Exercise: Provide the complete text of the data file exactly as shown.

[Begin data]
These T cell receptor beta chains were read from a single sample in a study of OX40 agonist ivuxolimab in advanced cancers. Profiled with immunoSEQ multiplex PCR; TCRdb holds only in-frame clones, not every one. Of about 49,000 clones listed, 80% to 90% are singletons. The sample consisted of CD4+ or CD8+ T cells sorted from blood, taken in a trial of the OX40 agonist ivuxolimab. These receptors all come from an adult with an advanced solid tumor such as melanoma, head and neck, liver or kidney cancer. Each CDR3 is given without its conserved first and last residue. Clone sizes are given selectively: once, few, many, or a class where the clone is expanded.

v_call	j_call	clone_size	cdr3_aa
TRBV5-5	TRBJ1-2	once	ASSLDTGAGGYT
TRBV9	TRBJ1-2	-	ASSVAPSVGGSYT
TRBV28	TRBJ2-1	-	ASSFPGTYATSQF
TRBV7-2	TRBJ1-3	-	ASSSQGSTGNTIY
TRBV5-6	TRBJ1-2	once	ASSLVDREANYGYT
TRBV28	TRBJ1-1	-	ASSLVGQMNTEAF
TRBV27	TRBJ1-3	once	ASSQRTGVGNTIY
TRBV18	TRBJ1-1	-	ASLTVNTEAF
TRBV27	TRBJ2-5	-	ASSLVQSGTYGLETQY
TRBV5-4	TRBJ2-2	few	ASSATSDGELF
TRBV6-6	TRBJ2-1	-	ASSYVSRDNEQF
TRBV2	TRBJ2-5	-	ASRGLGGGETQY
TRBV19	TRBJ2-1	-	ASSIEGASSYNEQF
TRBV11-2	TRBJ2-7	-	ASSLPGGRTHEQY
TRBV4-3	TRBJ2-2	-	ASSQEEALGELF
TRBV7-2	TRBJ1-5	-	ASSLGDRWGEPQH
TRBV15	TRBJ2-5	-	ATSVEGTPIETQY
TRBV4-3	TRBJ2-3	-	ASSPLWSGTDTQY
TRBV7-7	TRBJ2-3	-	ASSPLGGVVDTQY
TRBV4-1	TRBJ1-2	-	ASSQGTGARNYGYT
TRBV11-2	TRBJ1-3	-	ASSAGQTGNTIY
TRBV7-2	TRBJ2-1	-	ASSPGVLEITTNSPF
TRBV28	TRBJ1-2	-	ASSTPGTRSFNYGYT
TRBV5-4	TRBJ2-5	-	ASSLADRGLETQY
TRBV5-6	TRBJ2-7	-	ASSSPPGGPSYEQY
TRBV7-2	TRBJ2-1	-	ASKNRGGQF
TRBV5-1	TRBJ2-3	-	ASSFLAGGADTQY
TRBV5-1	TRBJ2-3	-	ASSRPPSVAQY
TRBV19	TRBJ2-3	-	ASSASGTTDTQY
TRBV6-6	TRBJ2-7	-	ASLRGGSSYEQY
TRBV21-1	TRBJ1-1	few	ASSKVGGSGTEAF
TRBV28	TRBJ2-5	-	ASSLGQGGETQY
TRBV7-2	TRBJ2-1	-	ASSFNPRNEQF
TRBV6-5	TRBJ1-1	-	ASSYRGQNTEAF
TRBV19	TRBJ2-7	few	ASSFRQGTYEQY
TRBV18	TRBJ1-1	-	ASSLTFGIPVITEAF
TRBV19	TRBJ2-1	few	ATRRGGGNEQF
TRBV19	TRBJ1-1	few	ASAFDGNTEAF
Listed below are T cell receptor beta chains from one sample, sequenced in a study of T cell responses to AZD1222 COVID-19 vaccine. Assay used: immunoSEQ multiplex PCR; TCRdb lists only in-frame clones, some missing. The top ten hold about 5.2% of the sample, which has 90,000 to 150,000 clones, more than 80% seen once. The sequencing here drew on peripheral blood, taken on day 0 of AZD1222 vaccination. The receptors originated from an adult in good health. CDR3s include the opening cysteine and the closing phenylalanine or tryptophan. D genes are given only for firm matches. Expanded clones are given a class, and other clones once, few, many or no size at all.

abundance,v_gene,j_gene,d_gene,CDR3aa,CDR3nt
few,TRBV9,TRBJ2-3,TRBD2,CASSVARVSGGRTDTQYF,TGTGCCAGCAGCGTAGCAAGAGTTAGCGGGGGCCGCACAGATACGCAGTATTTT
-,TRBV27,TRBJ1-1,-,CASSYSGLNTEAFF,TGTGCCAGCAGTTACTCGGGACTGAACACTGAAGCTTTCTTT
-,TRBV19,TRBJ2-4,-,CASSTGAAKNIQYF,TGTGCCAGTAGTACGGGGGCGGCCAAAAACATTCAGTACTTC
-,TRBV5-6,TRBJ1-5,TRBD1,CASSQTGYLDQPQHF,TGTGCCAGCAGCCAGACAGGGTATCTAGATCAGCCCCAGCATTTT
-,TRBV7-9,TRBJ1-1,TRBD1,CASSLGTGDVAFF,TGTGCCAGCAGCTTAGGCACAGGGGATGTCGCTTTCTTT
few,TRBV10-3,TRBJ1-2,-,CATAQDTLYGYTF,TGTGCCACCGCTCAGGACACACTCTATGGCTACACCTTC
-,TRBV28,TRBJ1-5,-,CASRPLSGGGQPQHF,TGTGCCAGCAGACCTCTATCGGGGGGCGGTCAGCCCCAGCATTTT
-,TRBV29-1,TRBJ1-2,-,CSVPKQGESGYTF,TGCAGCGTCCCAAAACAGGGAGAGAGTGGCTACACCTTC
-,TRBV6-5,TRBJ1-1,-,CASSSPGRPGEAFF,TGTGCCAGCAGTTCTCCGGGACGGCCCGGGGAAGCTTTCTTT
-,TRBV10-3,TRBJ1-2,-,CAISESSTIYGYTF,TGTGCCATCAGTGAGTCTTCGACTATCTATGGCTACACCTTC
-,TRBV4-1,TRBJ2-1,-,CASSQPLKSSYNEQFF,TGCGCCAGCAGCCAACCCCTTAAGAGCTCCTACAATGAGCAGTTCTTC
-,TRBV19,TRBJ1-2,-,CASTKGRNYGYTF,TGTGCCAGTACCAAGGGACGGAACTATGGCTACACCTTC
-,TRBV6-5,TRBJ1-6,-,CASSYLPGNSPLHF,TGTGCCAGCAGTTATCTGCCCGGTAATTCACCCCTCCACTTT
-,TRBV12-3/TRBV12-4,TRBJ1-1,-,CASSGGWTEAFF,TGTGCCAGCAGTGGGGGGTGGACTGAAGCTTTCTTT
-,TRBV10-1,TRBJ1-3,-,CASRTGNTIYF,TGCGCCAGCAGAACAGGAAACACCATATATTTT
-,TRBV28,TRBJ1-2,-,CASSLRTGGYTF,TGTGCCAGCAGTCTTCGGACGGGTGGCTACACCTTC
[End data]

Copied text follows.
These T cell receptor beta chains were read from a single sample in a study of OX40 agonist ivuxolimab in advanced cancers. Profiled with immunoSEQ multiplex PCR; TCRdb holds only in-frame clones, not every one. Of about 49,000 clones listed, 80% to 90% are singletons. The sample consisted of CD4+ or CD8+ T cells sorted from blood, taken in a trial of the OX40 agonist ivuxolimab. These receptors all come from an adult with an advanced solid tumor such as melanoma, head and neck, liver or kidney cancer. Each CDR3 is given without its conserved first and last residue. Clone sizes are given selectively: once, few, many, or a class where the clone is expanded.

v_call	j_call	clone_size	cdr3_aa
TRBV5-5	TRBJ1-2	once	ASSLDTGAGGYT
TRBV9	TRBJ1-2	-	ASSVAPSVGGSYT
TRBV28	TRBJ2-1	-	ASSFPGTYATSQF
TRBV7-2	TRBJ1-3	-	ASSSQGSTGNTIY
TRBV5-6	TRBJ1-2	once	ASSLVDREANYGYT
TRBV28	TRBJ1-1	-	ASSLVGQMNTEAF
TRBV27	TRBJ1-3	once	ASSQRTGVGNTIY
TRBV18	TRBJ1-1	-	ASLTVNTEAF
TRBV27	TRBJ2-5	-	ASSLVQSGTYGLETQY
TRBV5-4	TRBJ2-2	few	ASSATSDGELF
TRBV6-6	TRBJ2-1	-	ASSYVSRDNEQF
TRBV2	TRBJ2-5	-	ASRGLGGGETQY
TRBV19	TRBJ2-1	-	ASSIEGASSYNEQF
TRBV11-2	TRBJ2-7	-	ASSLPGGRTHEQY
TRBV4-3	TRBJ2-2	-	ASSQEEALGELF
TRBV7-2	TRBJ1-5	-	ASSLGDRWGEPQH
TRBV15	TRBJ2-5	-	ATSVEGTPIETQY
TRBV4-3	TRBJ2-3	-	ASSPLWSGTDTQY
TRBV7-7	TRBJ2-3	-	ASSPLGGVVDTQY
TRBV4-1	TRBJ1-2	-	ASSQGTGARNYGYT
TRBV11-2	TRBJ1-3	-	ASSAGQTGNTIY
TRBV7-2	TRBJ2-1	-	ASSPGVLEITTNSPF
TRBV28	TRBJ1-2	-	ASSTPGTRSFNYGYT
TRBV5-4	TRBJ2-5	-	ASSLADRGLETQY
TRBV5-6	TRBJ2-7	-	ASSSPPGGPSYEQY
TRBV7-2	TRBJ2-1	-	ASKNRGGQF
TRBV5-1	TRBJ2-3	-	ASSFLAGGADTQY
TRBV5-1	TRBJ2-3	-	ASSRPPSVAQY
TRBV19	TRBJ2-3	-	ASSASGTTDTQY
TRBV6-6	TRBJ2-7	-	ASLRGGSSYEQY
TRBV21-1	TRBJ1-1	few	ASSKVGGSGTEAF
TRBV28	TRBJ2-5	-	ASSLGQGGETQY
TRBV7-2	TRBJ2-1	-	ASSFNPRNEQF
TRBV6-5	TRBJ1-1	-	ASSYRGQNTEAF
TRBV19	TRBJ2-7	few	ASSFRQGTYEQY
TRBV18	TRBJ1-1	-	ASSLTFGIPVITEAF
TRBV19	TRBJ2-1	few	ATRRGGGNEQF
TRBV19	TRBJ1-1	few	ASAFDGNTEAF
Listed below are T cell receptor beta chains from one sample, sequenced in a study of T cell responses to AZD1222 COVID-19 vaccine. Assay used: immunoSEQ multiplex PCR; TCRdb lists only in-frame clones, some missing. The top ten hold about 5.2% of the sample, which has 90,000 to 150,000 clones, more than 80% seen once. The sequencing here drew on peripheral blood, taken on day 0 of AZD1222 vaccination. The receptors originated from an adult in good health. CDR3s include the opening cysteine and the closing phenylalanine or tryptophan. D genes are given only for firm matches. Expanded clones are given a class, and other clones once, few, many or no size at all.

abundance,v_gene,j_gene,d_gene,CDR3aa,CDR3nt
few,TRBV9,TRBJ2-3,TRBD2,CASSVARVSGGRTDTQYF,TGTGCCAGCAGCGTAGCAAGAGTTAGCGGGGGCCGCACAGATACGCAGTATTTT
-,TRBV27,TRBJ1-1,-,CASSYSGLNTEAFF,TGTGCCAGCAGTTACTCGGGACTGAACACTGAAGCTTTCTTT
-,TRBV19,TRBJ2-4,-,CASSTGAAKNIQYF,TGTGCCAGTAGTACGGGGGCGGCCAAAAACATTCAGTACTTC
-,TRBV5-6,TRBJ1-5,TRBD1,CASSQTGYLDQPQHF,TGTGCCAGCAGCCAGACAGGGTATCTAGATCAGCCCCAGCATTTT
-,TRBV7-9,TRBJ1-1,TRBD1,CASSLGTGDVAFF,TGTGCCAGCAGCTTAGGCACAGGGGATGTCGCTTTCTTT
few,TRBV10-3,TRBJ1-2,-,CATAQDTLYGYTF,TGTGCCACCGCTCAGGACACACTCTATGGCTACACCTTC
-,TRBV28,TRBJ1-5,-,CASRPLSGGGQPQHF,TGTGCCAGCAGACCTCTATCGGGGGGCGGTCAGCCCCAGCATTTT
-,TRBV29-1,TRBJ1-2,-,CSVPKQGESGYTF,TGCAGCGTCCCAAAACAGGGAGAGAGTGGCTACACCTTC
-,TRBV6-5,TRBJ1-1,-,CASSSPGRPGEAFF,TGTGCCAGCAGTTCTCCGGGACGGCCCGGGGAAGCTTTCTTT
-,TRBV10-3,TRBJ1-2,-,CAISESSTIYGYTF,TGTGCCATCAGTGAGTCTTCGACTATCTATGGCTACACCTTC
-,TRBV4-1,TRBJ2-1,-,CASSQPLKSSYNEQFF,TGCGCCAGCAGCCAACCCCTTAAGAGCTCCTACAATGAGCAGTTCTTC
-,TRBV19,TRBJ1-2,-,CASTKGRNYGYTF,TGTGCCAGTACCAAGGGACGGAACTATGGCTACACCTTC
-,TRBV6-5,TRBJ1-6,-,CASSYLPGNSPLHF,TGTGCCAGCAGTTATCTGCCCGGTAATTCACCCCTCCACTTT
-,TRBV12-3/TRBV12-4,TRBJ1-1,-,CASSGGWTEAFF,TGTGCCAGCAGTGGGGGGTGGACTGAAGCTTTCTTT
-,TRBV10-1,TRBJ1-3,-,CASRTGNTIYF,TGCGCCAGCAGAACAGGAAACACCATATATTTT
-,TRBV28,TRBJ1-2,-,CASSLRTGGYTF,TGTGCCAGCAGTCTTCGGACGGGTGGCTACACCTTC